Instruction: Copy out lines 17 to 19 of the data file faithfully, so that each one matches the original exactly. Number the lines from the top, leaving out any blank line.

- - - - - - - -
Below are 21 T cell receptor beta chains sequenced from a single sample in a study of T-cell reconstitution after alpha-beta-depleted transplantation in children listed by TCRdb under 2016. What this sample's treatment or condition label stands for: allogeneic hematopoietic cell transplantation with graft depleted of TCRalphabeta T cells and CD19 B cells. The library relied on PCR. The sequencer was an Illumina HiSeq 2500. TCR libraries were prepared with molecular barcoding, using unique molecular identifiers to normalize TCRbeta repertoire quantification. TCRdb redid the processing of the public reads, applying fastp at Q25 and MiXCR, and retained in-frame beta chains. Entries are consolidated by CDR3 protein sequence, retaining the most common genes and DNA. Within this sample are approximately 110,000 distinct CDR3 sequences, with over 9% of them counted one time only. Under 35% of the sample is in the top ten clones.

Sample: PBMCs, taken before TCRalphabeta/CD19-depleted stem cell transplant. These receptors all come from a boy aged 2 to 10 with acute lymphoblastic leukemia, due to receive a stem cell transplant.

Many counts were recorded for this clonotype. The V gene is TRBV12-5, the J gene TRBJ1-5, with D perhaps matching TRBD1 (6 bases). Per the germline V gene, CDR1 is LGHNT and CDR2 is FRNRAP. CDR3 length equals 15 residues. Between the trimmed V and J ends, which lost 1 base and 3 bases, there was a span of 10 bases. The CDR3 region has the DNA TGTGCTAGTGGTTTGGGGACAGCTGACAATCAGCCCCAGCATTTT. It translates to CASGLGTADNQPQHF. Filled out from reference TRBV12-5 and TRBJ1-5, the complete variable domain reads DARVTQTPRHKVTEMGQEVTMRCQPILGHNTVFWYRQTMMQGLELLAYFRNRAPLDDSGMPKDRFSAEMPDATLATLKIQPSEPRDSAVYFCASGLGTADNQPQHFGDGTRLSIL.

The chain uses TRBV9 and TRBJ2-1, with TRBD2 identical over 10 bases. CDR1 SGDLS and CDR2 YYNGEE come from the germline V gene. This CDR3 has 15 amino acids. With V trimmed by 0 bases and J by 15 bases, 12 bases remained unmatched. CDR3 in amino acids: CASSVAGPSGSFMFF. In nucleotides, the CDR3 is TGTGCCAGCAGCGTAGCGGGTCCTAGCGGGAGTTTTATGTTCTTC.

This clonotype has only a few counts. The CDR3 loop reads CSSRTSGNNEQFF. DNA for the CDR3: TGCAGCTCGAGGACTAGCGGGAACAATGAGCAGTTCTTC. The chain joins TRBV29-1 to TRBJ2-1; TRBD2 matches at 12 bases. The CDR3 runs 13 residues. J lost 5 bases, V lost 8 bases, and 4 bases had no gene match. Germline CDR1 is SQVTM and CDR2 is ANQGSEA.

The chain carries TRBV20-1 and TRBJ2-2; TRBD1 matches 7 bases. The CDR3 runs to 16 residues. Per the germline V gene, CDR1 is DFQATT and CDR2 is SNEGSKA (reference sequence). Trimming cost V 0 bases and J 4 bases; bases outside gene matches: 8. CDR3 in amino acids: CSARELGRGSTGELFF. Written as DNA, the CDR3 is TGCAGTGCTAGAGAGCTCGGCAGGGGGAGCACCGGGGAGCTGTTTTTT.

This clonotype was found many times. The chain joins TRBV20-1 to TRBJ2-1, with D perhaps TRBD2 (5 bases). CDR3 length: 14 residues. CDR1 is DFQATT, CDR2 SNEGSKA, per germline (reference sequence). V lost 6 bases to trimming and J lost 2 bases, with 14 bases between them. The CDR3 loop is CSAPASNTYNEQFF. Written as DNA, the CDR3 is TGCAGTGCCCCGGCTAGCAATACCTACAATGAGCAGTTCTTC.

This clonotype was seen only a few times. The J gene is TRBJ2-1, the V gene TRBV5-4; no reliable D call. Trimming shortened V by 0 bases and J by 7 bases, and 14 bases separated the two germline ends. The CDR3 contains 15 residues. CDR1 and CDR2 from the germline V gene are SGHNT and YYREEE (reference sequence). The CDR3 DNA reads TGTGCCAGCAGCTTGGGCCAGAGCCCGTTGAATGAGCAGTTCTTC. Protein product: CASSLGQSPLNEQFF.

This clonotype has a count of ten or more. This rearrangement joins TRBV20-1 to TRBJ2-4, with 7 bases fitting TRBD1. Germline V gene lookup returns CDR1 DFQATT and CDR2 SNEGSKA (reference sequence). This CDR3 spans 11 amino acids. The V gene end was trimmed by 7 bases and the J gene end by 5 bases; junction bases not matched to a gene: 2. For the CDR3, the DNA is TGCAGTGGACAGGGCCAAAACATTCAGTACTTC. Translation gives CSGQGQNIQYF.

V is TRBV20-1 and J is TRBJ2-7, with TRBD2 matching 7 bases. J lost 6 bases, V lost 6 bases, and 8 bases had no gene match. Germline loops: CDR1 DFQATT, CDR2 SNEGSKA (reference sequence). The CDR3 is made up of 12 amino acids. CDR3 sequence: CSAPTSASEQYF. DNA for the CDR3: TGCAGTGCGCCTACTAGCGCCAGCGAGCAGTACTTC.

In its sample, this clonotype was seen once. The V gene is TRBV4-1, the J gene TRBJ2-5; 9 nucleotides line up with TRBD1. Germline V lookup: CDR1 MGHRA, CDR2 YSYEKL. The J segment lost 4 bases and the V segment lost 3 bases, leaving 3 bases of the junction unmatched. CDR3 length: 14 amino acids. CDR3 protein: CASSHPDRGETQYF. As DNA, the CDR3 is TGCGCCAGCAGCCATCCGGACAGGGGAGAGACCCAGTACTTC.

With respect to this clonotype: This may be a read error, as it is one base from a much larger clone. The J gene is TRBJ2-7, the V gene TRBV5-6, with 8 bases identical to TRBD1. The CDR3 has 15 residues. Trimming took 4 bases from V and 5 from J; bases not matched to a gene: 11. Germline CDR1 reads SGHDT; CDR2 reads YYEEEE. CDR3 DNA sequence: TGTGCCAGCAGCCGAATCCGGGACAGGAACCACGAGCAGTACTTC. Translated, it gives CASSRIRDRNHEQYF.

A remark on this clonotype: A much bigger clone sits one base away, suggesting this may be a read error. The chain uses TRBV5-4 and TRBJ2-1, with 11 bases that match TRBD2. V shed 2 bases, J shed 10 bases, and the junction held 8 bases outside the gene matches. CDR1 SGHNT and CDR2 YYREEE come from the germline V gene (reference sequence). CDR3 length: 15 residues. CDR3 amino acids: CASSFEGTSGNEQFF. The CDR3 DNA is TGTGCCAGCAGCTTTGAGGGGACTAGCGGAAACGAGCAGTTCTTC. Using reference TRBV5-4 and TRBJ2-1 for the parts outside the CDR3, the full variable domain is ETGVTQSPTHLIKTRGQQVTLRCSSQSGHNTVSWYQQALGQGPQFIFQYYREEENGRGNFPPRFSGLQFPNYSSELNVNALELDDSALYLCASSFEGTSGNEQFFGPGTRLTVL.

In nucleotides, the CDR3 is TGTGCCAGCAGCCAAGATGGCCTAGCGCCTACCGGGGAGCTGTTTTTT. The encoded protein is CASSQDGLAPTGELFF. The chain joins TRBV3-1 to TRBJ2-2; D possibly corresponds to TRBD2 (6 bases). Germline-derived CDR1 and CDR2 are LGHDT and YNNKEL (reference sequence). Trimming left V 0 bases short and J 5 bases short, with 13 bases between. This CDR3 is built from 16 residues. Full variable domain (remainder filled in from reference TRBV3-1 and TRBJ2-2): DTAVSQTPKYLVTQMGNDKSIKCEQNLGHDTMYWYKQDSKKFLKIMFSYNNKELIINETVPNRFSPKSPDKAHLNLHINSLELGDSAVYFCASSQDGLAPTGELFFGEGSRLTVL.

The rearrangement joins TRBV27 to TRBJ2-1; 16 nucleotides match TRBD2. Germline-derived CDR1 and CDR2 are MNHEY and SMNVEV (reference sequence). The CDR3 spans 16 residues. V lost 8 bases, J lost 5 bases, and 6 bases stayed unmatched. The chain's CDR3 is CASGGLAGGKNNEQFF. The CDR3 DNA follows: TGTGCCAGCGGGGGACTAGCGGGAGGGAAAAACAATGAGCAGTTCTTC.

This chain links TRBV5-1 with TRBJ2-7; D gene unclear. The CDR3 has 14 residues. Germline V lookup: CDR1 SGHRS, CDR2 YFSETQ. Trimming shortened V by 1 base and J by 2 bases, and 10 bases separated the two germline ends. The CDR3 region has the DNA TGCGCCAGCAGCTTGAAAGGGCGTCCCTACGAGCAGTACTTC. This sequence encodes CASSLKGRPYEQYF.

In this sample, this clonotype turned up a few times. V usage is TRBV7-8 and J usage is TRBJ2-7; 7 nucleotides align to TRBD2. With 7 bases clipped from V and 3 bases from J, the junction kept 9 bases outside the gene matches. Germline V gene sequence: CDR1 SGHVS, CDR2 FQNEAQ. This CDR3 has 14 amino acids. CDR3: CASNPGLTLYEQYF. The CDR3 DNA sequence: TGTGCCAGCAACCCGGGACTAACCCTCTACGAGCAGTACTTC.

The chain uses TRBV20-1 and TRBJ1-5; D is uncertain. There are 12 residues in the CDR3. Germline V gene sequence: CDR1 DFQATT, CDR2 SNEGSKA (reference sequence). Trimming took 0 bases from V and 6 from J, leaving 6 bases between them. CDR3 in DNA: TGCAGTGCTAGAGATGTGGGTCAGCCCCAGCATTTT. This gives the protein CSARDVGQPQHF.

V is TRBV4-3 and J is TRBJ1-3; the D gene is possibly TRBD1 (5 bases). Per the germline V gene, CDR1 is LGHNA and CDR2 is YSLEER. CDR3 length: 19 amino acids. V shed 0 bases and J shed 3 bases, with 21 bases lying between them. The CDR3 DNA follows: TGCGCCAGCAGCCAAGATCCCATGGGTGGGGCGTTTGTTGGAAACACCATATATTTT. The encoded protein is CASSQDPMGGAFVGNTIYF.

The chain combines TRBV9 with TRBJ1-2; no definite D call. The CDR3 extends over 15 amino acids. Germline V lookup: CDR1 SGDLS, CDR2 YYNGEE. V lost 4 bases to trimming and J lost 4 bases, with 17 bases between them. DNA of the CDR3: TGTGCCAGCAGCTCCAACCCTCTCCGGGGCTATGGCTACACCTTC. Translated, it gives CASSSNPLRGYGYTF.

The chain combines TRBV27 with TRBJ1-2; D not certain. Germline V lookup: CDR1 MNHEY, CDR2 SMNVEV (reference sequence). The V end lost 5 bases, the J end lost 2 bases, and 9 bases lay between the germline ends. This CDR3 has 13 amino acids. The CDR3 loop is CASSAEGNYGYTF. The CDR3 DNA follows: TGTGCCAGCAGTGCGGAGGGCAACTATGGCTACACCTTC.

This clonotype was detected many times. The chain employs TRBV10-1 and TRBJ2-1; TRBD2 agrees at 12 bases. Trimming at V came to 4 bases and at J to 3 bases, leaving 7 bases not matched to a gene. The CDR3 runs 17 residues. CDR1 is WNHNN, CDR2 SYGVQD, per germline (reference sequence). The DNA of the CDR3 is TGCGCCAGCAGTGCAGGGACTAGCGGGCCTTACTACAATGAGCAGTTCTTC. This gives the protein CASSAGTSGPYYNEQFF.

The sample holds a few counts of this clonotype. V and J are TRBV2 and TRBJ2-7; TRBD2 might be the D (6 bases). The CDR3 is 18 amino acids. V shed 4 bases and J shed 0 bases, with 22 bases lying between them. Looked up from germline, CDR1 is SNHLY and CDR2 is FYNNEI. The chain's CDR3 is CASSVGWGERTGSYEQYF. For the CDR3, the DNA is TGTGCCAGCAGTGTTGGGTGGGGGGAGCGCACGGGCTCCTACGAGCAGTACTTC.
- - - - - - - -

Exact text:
In this sample, this clonotype turned up a few times. V usage is TRBV7-8 and J usage is TRBJ2-7; 7 nucleotides align to TRBD2. With 7 bases clipped from V and 3 bases from J, the junction kept 9 bases outside the gene matches. Germline V gene sequence: CDR1 SGHVS, CDR2 FQNEAQ. This CDR3 has 14 amino acids. CDR3: CASNPGLTLYEQYF. The CDR3 DNA sequence: TGTGCCAGCAACCCGGGACTAACCCTCTACGAGCAGTACTTC.

The chain uses TRBV20-1 and TRBJ1-5; D is uncertain. There are 12 residues in the CDR3. Germline V gene sequence: CDR1 DFQATT, CDR2 SNEGSKA (reference sequence). Trimming took 0 bases from V and 6 from J, leaving 6 bases between them. CDR3 in DNA: TGCAGTGCTAGAGATGTGGGTCAGCCCCAGCATTTT. This gives the protein CSARDVGQPQHF.

V is TRBV4-3 and J is TRBJ1-3; the D gene is possibly TRBD1 (5 bases). Per the germline V gene, CDR1 is LGHNA and CDR2 is YSLEER. CDR3 length: 19 amino acids. V shed 0 bases and J shed 3 bases, with 21 bases lying between them. The CDR3 DNA follows: TGCGCCAGCAGCCAAGATCCCATGGGTGGGGCGTTTGTTGGAAACACCATATATTTT. The encoded protein is CASSQDPMGGAFVGNTIYF.